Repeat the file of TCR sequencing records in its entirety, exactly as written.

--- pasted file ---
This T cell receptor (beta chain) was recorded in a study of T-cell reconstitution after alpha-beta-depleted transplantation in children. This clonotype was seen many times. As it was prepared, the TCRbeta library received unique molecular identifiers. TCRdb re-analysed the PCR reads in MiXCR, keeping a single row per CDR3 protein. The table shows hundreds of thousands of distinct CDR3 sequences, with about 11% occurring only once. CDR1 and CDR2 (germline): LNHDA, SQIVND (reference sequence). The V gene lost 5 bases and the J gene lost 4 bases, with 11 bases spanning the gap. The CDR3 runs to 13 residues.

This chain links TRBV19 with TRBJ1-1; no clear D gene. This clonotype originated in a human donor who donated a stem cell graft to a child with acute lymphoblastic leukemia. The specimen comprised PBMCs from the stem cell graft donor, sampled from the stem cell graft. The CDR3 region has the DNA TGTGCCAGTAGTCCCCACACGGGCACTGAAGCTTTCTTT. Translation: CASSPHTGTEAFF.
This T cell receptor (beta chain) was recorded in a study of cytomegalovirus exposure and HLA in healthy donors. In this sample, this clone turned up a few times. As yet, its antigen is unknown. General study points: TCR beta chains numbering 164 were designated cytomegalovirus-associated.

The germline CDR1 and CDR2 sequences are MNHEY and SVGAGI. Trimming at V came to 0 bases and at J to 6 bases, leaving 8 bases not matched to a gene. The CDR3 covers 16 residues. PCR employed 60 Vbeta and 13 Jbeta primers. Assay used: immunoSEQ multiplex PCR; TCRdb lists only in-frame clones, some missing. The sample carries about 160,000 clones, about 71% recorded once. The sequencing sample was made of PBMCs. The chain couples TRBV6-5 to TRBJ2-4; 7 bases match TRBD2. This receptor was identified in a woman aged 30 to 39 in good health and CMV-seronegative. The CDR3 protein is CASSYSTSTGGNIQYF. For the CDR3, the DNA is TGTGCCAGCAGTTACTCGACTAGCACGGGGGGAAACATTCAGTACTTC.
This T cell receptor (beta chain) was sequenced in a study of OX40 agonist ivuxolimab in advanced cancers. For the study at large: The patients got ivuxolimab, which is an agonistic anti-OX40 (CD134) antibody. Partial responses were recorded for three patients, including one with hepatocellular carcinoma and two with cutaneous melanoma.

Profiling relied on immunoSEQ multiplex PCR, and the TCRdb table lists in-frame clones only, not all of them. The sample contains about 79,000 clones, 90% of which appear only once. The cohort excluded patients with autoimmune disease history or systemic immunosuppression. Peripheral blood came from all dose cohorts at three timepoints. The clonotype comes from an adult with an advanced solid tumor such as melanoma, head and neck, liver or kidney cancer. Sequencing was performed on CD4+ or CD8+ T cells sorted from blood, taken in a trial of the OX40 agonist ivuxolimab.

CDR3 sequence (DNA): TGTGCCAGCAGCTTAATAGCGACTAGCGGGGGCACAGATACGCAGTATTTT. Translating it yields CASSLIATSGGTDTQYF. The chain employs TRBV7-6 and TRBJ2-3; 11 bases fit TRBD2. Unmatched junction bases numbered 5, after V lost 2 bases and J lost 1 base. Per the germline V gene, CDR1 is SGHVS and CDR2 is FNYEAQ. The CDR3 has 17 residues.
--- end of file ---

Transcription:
This T cell receptor (beta chain) was recorded in a study of T-cell reconstitution after alpha-beta-depleted transplantation in children. This clonotype was seen many times. As it was prepared, the TCRbeta library received unique molecular identifiers. TCRdb re-analysed the PCR reads in MiXCR, keeping a single row per CDR3 protein. The table shows hundreds of thousands of distinct CDR3 sequences, with about 11% occurring only once. CDR1 and CDR2 (germline): LNHDA, SQIVND (reference sequence). The V gene lost 5 bases and the J gene lost 4 bases, with 11 bases spanning the gap. The CDR3 runs to 13 residues.

This chain links TRBV19 with TRBJ1-1; no clear D gene. This clonotype originated in a human donor who donated a stem cell graft to a child with acute lymphoblastic leukemia. The specimen comprised PBMCs from the stem cell graft donor, sampled from the stem cell graft. The CDR3 region has the DNA TGTGCCAGTAGTCCCCACACGGGCACTGAAGCTTTCTTT. Translation: CASSPHTGTEAFF.
This T cell receptor (beta chain) was recorded in a study of cytomegalovirus exposure and HLA in healthy donors. In this sample, this clone turned up a few times. As yet, its antigen is unknown. General study points: TCR beta chains numbering 164 were designated cytomegalovirus-associated.

The germline CDR1 and CDR2 sequences are MNHEY and SVGAGI. Trimming at V came to 0 bases and at J to 6 bases, leaving 8 bases not matched to a gene. The CDR3 covers 16 residues. PCR employed 60 Vbeta and 13 Jbeta primers. Assay used: immunoSEQ multiplex PCR; TCRdb lists only in-frame clones, some missing. The sample carries about 160,000 clones, about 71% recorded once. The sequencing sample was made of PBMCs. The chain couples TRBV6-5 to TRBJ2-4; 7 bases match TRBD2. This receptor was identified in a woman aged 30 to 39 in good health and CMV-seronegative. The CDR3 protein is CASSYSTSTGGNIQYF. For the CDR3, the DNA is TGTGCCAGCAGTTACTCGACTAGCACGGGGGGAAACATTCAGTACTTC.
This T cell receptor (beta chain) was sequenced in a study of OX40 agonist ivuxolimab in advanced cancers. For the study at large: The patients got ivuxolimab, which is an agonistic anti-OX40 (CD134) antibody. Partial responses were recorded for three patients, including one with hepatocellular carcinoma and two with cutaneous melanoma.

Profiling relied on immunoSEQ multiplex PCR, and the TCRdb table lists in-frame clones only, not all of them. The sample contains about 79,000 clones, 90% of which appear only once. The cohort excluded patients with autoimmune disease history or systemic immunosuppression. Peripheral blood came from all dose cohorts at three timepoints. The clonotype comes from an adult with an advanced solid tumor such as melanoma, head and neck, liver or kidney cancer. Sequencing was performed on CD4+ or CD8+ T cells sorted from blood, taken in a trial of the OX40 agonist ivuxolimab.

CDR3 sequence (DNA): TGTGCCAGCAGCTTAATAGCGACTAGCGGGGGCACAGATACGCAGTATTTT. Translating it yields CASSLIATSGGTDTQYF. The chain employs TRBV7-6 and TRBJ2-3; 11 bases fit TRBD2. Unmatched junction bases numbered 5, after V lost 2 bases and J lost 1 base. Per the germline V gene, CDR1 is SGHVS and CDR2 is FNYEAQ. The CDR3 has 17 residues.